Lloyds Banking Group(LSE: LLOY) is consistently one of the most traded stocks in the FTSE 100 index. But does that make the bank a good long-term purchase within an ISA? Today, I attempt to answer that question by looking at the bull case and the bear base for Lloyds.
From an earnings point of view, Lloyds appears to have momentum. Recent results were solid, with profit before tax rising an impressive 158% on the year before, to £4.2bn.
CFO George Culmer stated that the bank was "strongly cash generative" during 2016, and that underlying profitability is likely to become "more stable and predictive going forward."
As well as improving its tier one capital base (CET1) by 80 basis points to 13.8%, another highlight of the results was the lack of exceptional charges, with misconduct charges more than halving to £2.1bn. PPI charges have plagued the bank in recent years, and placed a massive strain on profitability, however it now looks like the firm is finally starting to move forward.
The results brought good news for dividend investors with the company hiking its full-year payout by 13% to 2.55p, a yield of 3.8% at the current share price. Furthermore, the bank declared a special dividend of 0.5p, suggesting that management is confident about 2017.
City analysts forecast regular dividends of 3.7p and 4.2p for the next two financial years, yields of 5.5% and 6.3%, so Lloyds has the potential to be a cash cow if the company can deliver on expectations.
Lloyds also looks good value at present. With analysts pencilling-in earnings per share of 7.06p for 2017, it trades on a forward looking P/E ratio of just 9.4. By contrast, rivals Barclays and HSBC trade on forward looking P/E ratios of 11.2 and 13.6 respectively.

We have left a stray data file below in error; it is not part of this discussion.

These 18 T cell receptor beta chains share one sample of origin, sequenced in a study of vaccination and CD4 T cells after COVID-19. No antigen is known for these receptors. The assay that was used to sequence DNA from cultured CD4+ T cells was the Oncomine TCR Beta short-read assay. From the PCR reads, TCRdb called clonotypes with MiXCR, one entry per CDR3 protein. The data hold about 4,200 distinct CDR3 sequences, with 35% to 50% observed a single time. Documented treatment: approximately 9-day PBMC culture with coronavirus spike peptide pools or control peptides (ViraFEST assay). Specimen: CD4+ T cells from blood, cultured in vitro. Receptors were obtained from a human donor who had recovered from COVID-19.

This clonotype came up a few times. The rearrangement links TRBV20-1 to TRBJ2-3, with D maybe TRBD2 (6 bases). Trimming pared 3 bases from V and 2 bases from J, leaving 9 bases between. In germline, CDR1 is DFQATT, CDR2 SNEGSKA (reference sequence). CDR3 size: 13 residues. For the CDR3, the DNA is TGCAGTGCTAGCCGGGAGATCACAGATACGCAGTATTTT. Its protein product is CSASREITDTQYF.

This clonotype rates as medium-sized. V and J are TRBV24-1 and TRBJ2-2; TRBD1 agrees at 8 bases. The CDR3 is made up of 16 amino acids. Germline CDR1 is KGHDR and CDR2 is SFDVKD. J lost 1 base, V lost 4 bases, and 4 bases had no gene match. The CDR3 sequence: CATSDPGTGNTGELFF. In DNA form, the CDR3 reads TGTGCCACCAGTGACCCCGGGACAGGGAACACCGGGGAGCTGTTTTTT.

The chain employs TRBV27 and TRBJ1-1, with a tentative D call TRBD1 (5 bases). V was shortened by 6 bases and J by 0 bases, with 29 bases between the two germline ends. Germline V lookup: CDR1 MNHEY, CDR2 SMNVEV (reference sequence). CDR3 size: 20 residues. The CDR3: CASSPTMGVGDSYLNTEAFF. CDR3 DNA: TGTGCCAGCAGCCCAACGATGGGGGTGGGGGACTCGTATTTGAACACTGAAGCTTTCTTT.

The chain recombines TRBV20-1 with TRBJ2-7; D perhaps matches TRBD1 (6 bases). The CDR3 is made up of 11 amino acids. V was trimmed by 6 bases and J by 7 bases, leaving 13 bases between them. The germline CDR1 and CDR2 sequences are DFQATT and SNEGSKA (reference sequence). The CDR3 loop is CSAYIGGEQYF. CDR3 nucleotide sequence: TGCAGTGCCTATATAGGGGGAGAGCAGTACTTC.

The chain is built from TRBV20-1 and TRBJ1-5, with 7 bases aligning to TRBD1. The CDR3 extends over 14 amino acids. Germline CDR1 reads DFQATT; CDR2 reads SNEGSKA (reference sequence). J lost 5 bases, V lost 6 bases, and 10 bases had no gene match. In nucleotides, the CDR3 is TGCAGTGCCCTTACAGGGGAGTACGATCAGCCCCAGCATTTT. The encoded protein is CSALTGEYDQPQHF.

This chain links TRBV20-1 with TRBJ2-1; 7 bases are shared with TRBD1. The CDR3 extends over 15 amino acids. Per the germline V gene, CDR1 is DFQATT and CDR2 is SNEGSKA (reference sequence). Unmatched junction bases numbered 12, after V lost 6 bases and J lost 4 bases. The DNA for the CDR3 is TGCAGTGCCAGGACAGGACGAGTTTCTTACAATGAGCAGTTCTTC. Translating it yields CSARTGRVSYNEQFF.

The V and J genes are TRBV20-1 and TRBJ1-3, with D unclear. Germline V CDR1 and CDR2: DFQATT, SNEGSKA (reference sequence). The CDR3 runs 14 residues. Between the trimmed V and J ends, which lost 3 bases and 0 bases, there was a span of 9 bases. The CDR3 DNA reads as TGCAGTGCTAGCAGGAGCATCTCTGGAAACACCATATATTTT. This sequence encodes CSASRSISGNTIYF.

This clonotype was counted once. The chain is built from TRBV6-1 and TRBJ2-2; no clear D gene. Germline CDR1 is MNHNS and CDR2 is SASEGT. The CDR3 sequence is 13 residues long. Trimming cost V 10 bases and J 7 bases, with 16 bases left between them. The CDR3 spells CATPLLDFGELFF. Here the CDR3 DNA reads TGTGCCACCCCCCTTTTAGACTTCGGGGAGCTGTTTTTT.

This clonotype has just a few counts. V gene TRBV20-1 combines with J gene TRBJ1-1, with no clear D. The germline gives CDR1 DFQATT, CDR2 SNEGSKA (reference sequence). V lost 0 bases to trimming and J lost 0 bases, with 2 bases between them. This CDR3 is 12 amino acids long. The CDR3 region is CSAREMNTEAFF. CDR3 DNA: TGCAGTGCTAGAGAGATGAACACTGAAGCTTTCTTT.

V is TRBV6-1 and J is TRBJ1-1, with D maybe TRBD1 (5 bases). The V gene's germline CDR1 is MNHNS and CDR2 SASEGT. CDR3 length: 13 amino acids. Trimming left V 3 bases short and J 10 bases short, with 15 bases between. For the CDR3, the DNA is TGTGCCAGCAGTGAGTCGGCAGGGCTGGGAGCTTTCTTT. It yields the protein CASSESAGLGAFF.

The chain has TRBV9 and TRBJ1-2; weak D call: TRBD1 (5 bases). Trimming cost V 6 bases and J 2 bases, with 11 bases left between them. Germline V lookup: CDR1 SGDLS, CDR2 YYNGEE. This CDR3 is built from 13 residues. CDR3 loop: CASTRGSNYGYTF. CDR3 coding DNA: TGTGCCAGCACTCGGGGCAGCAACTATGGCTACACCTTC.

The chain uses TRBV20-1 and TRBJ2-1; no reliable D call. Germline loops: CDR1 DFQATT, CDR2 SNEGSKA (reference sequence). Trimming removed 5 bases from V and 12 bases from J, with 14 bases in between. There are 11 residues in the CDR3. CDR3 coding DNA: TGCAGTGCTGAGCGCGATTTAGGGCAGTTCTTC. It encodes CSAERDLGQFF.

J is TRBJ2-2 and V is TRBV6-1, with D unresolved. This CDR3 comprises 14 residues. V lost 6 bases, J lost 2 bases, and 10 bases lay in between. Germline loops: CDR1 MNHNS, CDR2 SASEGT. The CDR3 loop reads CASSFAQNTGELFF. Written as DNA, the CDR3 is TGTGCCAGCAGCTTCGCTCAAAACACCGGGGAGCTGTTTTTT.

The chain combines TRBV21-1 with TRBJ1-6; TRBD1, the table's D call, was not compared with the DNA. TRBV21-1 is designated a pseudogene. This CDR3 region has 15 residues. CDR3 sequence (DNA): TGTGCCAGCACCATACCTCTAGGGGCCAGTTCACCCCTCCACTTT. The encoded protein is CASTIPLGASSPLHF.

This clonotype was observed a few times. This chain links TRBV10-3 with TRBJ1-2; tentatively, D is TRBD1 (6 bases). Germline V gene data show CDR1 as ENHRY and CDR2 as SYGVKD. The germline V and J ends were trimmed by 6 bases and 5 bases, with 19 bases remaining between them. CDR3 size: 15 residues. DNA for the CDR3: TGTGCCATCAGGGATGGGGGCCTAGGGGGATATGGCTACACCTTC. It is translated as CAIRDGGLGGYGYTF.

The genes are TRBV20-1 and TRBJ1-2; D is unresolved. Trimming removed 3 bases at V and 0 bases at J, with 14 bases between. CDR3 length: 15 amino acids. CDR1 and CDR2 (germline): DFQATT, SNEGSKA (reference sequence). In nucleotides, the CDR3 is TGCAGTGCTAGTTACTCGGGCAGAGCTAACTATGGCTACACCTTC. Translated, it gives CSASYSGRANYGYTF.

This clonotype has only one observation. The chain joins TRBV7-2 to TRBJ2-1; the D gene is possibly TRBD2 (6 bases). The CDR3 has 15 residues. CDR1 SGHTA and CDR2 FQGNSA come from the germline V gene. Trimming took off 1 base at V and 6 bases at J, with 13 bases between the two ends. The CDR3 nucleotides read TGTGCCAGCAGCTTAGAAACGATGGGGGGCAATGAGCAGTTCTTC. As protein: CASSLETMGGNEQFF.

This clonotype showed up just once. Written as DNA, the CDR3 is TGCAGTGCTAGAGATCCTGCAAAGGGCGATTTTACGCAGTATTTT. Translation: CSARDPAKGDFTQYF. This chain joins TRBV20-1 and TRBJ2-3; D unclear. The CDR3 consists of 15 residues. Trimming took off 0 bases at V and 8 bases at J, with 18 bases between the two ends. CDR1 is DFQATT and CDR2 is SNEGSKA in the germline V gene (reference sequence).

However on the bear side, it's worth remembering that Lloyds is highly exposed to the fortunes of the UK economy. Investors generally appear to be shrugging off Brexit for now, but if the UK was to suffer as a result of leaving Europe, it's likely that profitability at Lloyds would decline. Unlike Barclays and HSBC, which have significant international operations, Lloyds generates 100% of its revenues within the UK.
It was for this exact reason that research house Berenberg cut its rating on Lloyds recently, advising investors to 'sell' the bank and placing a 55p target on the stock. The broker said it believes Lloyds is highly exposed to cyclical loan losses in the UK amid the twin risks of Brexit and rising interest rates, and that it forecasts earnings and dividends of around 15% below market consensus.
However weighing up the investment case as a whole, I'm cautiously optimistic about Lloyds. With Brexit about to kick off, there are definitely risks involved in holding the stock. But with a low valuation and a robust dividend yield, Lloyds has long-term appeal, and I may look to add the bank to my own ISA at some stage in the future.
Edward Sheldon has no position in any shares mentioned. The Motley Fool UK has recommended Barclays, HSBC Holdings, and Lloyds Banking Group. Views expressed on the companies mentioned in this article are those of the writer and therefore may differ from the official recommendations we make in our subscription services such as Share Advisor, Hidden Winners and Pro. Here at The Motley Fool we believe that considering a diverse range of insights makes us better investors.